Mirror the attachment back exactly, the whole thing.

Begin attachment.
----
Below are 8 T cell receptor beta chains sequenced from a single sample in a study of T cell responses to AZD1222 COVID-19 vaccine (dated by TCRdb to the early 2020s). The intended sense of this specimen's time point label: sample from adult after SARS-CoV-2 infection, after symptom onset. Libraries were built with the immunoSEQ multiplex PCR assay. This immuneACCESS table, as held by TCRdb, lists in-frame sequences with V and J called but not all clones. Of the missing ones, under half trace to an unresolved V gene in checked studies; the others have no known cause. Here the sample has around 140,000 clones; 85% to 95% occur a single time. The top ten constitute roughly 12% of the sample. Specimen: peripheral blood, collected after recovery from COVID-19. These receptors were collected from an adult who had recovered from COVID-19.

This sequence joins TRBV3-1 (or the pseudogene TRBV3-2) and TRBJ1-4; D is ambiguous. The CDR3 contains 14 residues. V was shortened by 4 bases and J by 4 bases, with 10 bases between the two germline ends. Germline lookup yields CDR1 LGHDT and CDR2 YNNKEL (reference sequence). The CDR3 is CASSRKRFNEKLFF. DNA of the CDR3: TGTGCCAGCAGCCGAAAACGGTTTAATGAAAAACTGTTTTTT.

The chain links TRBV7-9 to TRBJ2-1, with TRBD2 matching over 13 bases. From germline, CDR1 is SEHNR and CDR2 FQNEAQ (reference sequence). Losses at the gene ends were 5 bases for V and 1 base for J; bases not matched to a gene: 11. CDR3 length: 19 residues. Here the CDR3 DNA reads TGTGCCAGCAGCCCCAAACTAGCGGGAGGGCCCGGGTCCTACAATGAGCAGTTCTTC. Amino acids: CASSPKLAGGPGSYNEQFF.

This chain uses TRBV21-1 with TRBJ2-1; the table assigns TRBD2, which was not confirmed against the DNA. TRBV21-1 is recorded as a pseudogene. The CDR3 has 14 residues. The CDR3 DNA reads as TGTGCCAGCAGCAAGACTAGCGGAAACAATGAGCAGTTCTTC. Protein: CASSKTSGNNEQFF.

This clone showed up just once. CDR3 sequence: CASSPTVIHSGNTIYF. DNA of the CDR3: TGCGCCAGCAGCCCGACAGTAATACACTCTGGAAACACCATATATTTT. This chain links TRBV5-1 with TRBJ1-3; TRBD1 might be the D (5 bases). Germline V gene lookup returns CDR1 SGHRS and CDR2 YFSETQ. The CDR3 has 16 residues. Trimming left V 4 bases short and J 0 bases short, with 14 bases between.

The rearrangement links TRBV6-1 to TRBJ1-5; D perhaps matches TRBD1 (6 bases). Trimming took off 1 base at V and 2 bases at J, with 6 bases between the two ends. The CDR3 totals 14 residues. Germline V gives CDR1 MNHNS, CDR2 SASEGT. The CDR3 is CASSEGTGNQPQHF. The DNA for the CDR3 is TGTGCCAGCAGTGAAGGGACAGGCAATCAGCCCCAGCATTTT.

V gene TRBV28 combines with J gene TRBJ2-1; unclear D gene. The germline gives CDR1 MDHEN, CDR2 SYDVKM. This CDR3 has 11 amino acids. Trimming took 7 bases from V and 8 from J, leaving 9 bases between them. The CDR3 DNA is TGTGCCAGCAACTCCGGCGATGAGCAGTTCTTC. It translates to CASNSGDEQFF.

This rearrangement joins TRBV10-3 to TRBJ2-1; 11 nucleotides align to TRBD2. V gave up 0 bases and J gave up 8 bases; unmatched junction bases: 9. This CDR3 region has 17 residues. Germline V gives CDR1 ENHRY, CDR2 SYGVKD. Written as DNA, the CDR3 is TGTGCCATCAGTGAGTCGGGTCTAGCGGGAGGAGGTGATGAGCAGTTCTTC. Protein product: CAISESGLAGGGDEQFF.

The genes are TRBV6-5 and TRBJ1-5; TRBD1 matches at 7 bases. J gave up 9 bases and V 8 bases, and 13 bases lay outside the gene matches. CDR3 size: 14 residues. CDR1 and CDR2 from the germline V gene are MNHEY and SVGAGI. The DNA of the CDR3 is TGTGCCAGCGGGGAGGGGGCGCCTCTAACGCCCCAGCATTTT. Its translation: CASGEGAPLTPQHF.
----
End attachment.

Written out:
Below are 8 T cell receptor beta chains sequenced from a single sample in a study of T cell responses to AZD1222 COVID-19 vaccine (dated by TCRdb to the early 2020s). The intended sense of this specimen's time point label: sample from adult after SARS-CoV-2 infection, after symptom onset. Libraries were built with the immunoSEQ multiplex PCR assay. This immuneACCESS table, as held by TCRdb, lists in-frame sequences with V and J called but not all clones. Of the missing ones, under half trace to an unresolved V gene in checked studies; the others have no known cause. Here the sample has around 140,000 clones; 85% to 95% occur a single time. The top ten constitute roughly 12% of the sample. Specimen: peripheral blood, collected after recovery from COVID-19. These receptors were collected from an adult who had recovered from COVID-19.

This sequence joins TRBV3-1 (or the pseudogene TRBV3-2) and TRBJ1-4; D is ambiguous. The CDR3 contains 14 residues. V was shortened by 4 bases and J by 4 bases, with 10 bases between the two germline ends. Germline lookup yields CDR1 LGHDT and CDR2 YNNKEL (reference sequence). The CDR3 is CASSRKRFNEKLFF. DNA of the CDR3: TGTGCCAGCAGCCGAAAACGGTTTAATGAAAAACTGTTTTTT.

The chain links TRBV7-9 to TRBJ2-1, with TRBD2 matching over 13 bases. From germline, CDR1 is SEHNR and CDR2 FQNEAQ (reference sequence). Losses at the gene ends were 5 bases for V and 1 base for J; bases not matched to a gene: 11. CDR3 length: 19 residues. Here the CDR3 DNA reads TGTGCCAGCAGCCCCAAACTAGCGGGAGGGCCCGGGTCCTACAATGAGCAGTTCTTC. Amino acids: CASSPKLAGGPGSYNEQFF.

This chain uses TRBV21-1 with TRBJ2-1; the table assigns TRBD2, which was not confirmed against the DNA. TRBV21-1 is recorded as a pseudogene. The CDR3 has 14 residues. The CDR3 DNA reads as TGTGCCAGCAGCAAGACTAGCGGAAACAATGAGCAGTTCTTC. Protein: CASSKTSGNNEQFF.

This clone showed up just once. CDR3 sequence: CASSPTVIHSGNTIYF. DNA of the CDR3: TGCGCCAGCAGCCCGACAGTAATACACTCTGGAAACACCATATATTTT. This chain links TRBV5-1 with TRBJ1-3; TRBD1 might be the D (5 bases). Germline V gene lookup returns CDR1 SGHRS and CDR2 YFSETQ. The CDR3 has 16 residues. Trimming left V 4 bases short and J 0 bases short, with 14 bases between.

The rearrangement links TRBV6-1 to TRBJ1-5; D perhaps matches TRBD1 (6 bases). Trimming took off 1 base at V and 2 bases at J, with 6 bases between the two ends. The CDR3 totals 14 residues. Germline V gives CDR1 MNHNS, CDR2 SASEGT. The CDR3 is CASSEGTGNQPQHF. The DNA for the CDR3 is TGTGCCAGCAGTGAAGGGACAGGCAATCAGCCCCAGCATTTT.

V gene TRBV28 combines with J gene TRBJ2-1; unclear D gene. The germline gives CDR1 MDHEN, CDR2 SYDVKM. This CDR3 has 11 amino acids. Trimming took 7 bases from V and 8 from J, leaving 9 bases between them. The CDR3 DNA is TGTGCCAGCAACTCCGGCGATGAGCAGTTCTTC. It translates to CASNSGDEQFF.

This rearrangement joins TRBV10-3 to TRBJ2-1; 11 nucleotides align to TRBD2. V gave up 0 bases and J gave up 8 bases; unmatched junction bases: 9. This CDR3 region has 17 residues. Germline V gives CDR1 ENHRY, CDR2 SYGVKD. Written as DNA, the CDR3 is TGTGCCATCAGTGAGTCGGGTCTAGCGGGAGGAGGTGATGAGCAGTTCTTC. Protein product: CAISESGLAGGGDEQFF.

The genes are TRBV6-5 and TRBJ1-5; TRBD1 matches at 7 bases. J gave up 9 bases and V 8 bases, and 13 bases lay outside the gene matches. CDR3 size: 14 residues. CDR1 and CDR2 from the germline V gene are MNHEY and SVGAGI. The DNA of the CDR3 is TGTGCCAGCGGGGAGGGGGCGCCTCTAACGCCCCAGCATTTT. Its translation: CASGEGAPLTPQHF.